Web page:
Grossing up of Dividend for distribution tax – increase in effective Dividend Distribution tax rate of 3.47%
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The Finance (No.2) Bill, 2014 proposes to levy dividend distribution tax by grossing up the dividend payable for the purpose of computing liability towards dividend distribution tax. As per the existing provision of Section 115-O dividend distribution tax at the rate of 15% is to be paid on the amount of the dividend paid to shareholders. Further under section 115R, tax at the rate of 15% is to be paid on the income distributed by the Mutual Fund to its investors.
Presently the effective tax rate after levy of surcharge and education cess is 16.995% (15% tax + 10% surcharge + 3% education cess thereof) and tax at this effective rate of 16.995% is paid on the amount of dividend paid/income distributed. The Finance (No.2) Bill, 2014 proposes to gross up the dividend paid with the income distributed for computing the tax liability on account of dividend distribution tax. With the grossing up, the effective tax rate will be 20.47%, with the result, there will be an additional tax liability of 3.475%.
In the Memorandum explaining the provision of the Finance (No.2) Bill, 2014, it has been stated that prior to introduction of dividend distribution tax, the dividends were taxable in the hands of the shareholder. After introduction of dividend distribution tax, a lower rate of 15% is being applied on the amount paid as dividend after deduction of distribution tax by the company and hence tax is computed with reference to the net amount. Accordingly in order to ensure that tax is levied on a proper base, the dividend actually received need to be grossed up for the purpose of computing the dividend distribution tax. This explanation to the Memorandum is contrary to the reasoning given while introducing the dividend distribution tax way back in the year 1997. It may be relevant to refer to the Budget speech of the then Finance Minister, the relevant paras read as under:-
“100. Another area of vigorous debate over many years relates to the issue of tax on dividends. I wish to end this debate. Hence, I propose to abolish tax on dividends in the hands of the shareholder.
101. Some companies distribute exorbitant dividends. Ideally, they should retain bulk of their profits and plough them into fresh investments. I intend to reward companies who invest in future growth. Hence, I propose to levy a tax on distributed profits at the moderate rate of 10 per cent on the amount so distributed. This tax shall be incidence on the company and shall not be passed on the shareholder.
On going through the above reasoning given way back in 1997, it is quite clear that tax on dividend was abolished and this dividend distribution tax was introduced to encourage companies to retain the income for the future growth. Thus to say that dividend distribution tax is a tax on the dividend income of the shareholder is not correct. Further in case the present Government is of the view that dividend income should be taxed, then there is no reason why company should bear the dividend distribution tax. The dividend may be taxed in the hands of the shareholder at the appropriate tax rate applicable as the case may be with benefit of old Section 80M to avoid cascading effect of this tax in the hands of corporate. It may also be important to note that the dividend distribution tax in the present form is being retained not because any concession is to be provided to the shareholder but by way of revenue compulsion as substantial amount of dividend distribution tax is paid by the public sector companies in respect of the dividend, these PSUs pay to the Government. In case dividend is taxed in the hands of the shareholder, substantive amount of this dividend paid by public sector companies and banks (estimated at Rs. 90229 crore in the receipts budget for 2014-15) to the Government will not be liable for taxation as income of the Government is not chargeable to tax and consequently collection on account of income tax will go down.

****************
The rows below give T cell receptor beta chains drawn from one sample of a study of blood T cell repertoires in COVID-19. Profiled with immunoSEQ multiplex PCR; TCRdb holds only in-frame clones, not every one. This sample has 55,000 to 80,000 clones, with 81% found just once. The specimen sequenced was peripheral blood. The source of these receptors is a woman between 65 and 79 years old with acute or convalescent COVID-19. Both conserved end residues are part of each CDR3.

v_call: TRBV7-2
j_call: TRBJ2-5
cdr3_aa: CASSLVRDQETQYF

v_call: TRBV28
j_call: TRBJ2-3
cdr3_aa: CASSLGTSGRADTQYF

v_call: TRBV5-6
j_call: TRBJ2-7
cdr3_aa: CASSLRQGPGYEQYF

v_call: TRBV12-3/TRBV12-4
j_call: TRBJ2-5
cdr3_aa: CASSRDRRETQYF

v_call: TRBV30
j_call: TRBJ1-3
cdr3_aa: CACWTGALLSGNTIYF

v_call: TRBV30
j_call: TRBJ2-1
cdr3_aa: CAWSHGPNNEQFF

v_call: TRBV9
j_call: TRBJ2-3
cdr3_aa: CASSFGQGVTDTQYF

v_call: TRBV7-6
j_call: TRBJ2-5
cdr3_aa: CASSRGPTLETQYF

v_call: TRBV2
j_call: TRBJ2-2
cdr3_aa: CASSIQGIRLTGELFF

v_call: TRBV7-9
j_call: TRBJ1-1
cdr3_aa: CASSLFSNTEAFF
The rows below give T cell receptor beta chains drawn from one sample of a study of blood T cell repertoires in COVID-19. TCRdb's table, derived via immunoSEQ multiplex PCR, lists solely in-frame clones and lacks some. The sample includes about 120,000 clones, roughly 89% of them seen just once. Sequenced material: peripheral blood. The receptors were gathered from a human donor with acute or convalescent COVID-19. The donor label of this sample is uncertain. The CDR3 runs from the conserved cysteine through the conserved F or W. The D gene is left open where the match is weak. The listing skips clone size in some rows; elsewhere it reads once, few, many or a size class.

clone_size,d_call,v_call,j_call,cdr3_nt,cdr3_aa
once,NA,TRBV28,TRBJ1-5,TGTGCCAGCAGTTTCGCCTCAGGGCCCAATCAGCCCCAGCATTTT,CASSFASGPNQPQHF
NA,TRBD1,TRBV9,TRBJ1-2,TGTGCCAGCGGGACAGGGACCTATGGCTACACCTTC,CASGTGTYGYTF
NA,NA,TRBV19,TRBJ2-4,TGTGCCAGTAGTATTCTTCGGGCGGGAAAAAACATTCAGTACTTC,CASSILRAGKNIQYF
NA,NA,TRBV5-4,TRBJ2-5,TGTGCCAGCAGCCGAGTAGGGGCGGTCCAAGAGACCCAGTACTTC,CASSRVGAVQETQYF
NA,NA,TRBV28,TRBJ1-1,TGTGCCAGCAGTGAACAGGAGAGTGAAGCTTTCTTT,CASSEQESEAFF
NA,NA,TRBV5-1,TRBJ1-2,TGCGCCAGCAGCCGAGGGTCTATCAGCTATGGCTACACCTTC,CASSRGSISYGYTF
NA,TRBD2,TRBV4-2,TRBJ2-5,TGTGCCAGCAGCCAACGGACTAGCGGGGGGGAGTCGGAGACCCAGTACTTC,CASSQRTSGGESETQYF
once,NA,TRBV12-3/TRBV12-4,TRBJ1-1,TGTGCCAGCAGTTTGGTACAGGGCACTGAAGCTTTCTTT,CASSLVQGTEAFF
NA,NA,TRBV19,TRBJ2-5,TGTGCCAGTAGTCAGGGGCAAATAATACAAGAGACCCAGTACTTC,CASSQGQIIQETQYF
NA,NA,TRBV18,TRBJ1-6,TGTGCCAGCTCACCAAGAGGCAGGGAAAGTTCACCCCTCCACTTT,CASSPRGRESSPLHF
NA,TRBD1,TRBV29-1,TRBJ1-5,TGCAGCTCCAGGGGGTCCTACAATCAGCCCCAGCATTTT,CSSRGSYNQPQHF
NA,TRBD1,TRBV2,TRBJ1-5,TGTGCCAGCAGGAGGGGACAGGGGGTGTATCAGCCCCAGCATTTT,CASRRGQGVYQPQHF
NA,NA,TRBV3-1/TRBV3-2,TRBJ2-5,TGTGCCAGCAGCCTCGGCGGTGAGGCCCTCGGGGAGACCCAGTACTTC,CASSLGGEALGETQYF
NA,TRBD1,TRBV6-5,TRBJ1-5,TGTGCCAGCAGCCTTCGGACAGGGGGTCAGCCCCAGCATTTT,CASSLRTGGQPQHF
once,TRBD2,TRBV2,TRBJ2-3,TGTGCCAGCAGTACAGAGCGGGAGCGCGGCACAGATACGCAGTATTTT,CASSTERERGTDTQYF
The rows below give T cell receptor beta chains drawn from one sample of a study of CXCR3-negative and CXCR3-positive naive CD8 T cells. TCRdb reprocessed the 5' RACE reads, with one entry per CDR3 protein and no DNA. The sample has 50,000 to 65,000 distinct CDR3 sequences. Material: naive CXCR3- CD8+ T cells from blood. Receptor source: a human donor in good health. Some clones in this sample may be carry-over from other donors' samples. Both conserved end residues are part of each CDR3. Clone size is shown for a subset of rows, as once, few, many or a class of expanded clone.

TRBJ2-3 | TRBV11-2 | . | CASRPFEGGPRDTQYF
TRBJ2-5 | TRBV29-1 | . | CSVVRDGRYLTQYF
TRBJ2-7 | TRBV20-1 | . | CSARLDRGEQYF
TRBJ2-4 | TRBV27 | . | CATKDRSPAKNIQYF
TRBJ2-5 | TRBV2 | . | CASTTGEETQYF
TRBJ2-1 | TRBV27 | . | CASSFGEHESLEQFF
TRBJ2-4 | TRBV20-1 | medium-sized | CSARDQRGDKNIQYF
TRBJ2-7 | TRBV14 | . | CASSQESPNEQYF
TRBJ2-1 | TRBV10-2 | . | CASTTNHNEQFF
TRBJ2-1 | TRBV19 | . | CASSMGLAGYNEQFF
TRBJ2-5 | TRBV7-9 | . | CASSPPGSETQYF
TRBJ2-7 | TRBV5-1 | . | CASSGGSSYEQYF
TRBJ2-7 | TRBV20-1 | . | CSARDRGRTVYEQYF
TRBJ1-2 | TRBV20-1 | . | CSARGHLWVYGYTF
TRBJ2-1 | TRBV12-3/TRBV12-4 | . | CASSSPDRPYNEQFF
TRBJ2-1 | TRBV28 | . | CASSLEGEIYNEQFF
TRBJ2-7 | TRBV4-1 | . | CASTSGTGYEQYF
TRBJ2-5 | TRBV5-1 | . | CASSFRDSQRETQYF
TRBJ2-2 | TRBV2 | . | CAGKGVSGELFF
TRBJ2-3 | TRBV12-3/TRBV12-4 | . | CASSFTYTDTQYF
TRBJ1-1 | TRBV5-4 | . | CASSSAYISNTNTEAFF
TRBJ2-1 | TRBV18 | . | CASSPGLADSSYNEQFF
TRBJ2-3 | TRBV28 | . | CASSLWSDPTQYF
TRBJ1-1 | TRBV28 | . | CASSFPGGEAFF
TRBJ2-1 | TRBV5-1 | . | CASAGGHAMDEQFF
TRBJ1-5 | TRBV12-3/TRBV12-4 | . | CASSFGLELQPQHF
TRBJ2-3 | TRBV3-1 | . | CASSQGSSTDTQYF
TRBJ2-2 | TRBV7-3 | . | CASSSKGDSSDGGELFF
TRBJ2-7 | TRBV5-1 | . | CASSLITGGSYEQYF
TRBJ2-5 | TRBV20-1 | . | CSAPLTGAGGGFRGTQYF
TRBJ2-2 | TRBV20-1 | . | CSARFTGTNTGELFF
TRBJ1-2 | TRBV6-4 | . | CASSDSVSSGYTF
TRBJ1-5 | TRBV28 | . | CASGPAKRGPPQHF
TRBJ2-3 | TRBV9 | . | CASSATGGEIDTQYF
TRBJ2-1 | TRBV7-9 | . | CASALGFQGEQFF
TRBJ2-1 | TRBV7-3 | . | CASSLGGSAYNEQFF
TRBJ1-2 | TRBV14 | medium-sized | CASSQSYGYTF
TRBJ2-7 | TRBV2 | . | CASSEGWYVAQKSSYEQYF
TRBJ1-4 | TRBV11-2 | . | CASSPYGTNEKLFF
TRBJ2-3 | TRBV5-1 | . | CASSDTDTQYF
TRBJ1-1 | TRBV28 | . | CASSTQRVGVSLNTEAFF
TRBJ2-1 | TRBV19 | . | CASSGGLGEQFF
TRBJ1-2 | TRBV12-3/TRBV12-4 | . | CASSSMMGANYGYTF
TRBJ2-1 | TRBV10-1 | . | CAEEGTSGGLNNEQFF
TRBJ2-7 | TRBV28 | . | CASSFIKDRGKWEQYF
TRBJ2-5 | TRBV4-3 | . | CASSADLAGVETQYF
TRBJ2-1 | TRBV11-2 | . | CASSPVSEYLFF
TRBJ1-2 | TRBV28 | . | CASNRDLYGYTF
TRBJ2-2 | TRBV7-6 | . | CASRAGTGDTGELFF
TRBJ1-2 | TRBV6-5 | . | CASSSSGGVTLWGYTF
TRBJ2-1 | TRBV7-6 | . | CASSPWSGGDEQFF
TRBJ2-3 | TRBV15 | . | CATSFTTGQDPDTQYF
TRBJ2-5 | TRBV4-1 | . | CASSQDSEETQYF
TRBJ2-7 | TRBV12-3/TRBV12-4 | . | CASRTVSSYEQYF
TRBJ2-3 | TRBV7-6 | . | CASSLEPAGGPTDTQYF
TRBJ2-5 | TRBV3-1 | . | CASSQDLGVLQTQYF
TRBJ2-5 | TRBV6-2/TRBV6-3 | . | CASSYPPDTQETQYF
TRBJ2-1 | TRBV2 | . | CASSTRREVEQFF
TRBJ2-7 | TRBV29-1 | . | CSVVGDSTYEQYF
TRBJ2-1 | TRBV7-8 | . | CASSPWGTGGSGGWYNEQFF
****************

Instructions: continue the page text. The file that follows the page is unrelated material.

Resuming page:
The reasoning given in the Memorandum also runs contrary to the provision of Section 14A of the Income Tax Act. As per provisions of Section 14A, no deduction is allowed of expenditure incurred in relation to the income which does not form part of the total income i.e. tax free income. Dividend income in the hands of the shareholder, for the purposes of this Section 14A, is considered to be tax free income and accordingly substantial amount of expenditure is disallowed in the hands of the shareholder being incurred towards earning dividend income under section 14A. If dividend distribution tax is considered to be a tax paid by the company for and on behalf of the shareholders, as is being explained in the Memorandum, there is no justification for considering dividend income as tax free income in the hands of the shareholder so as to attract disallowance under Section 14A.
The proposed grossing up provision shall be applicable from 1st October, 2014. Accordingly it will be advisable that corporates and mutual funds declare and pay dividend of the financial year 2013-14 including interim dividend of financial year 2014-15, if any, before 1st October, 2014 so as to save tax of 3.475%. Similarly it will be advisable to Mutual Funds to distribute its income before 1st October, 2014 to save burden of increased tax liability.
(Rajat Aggarwal (Partner)- RRA Consultants, Mobile – 09466899699)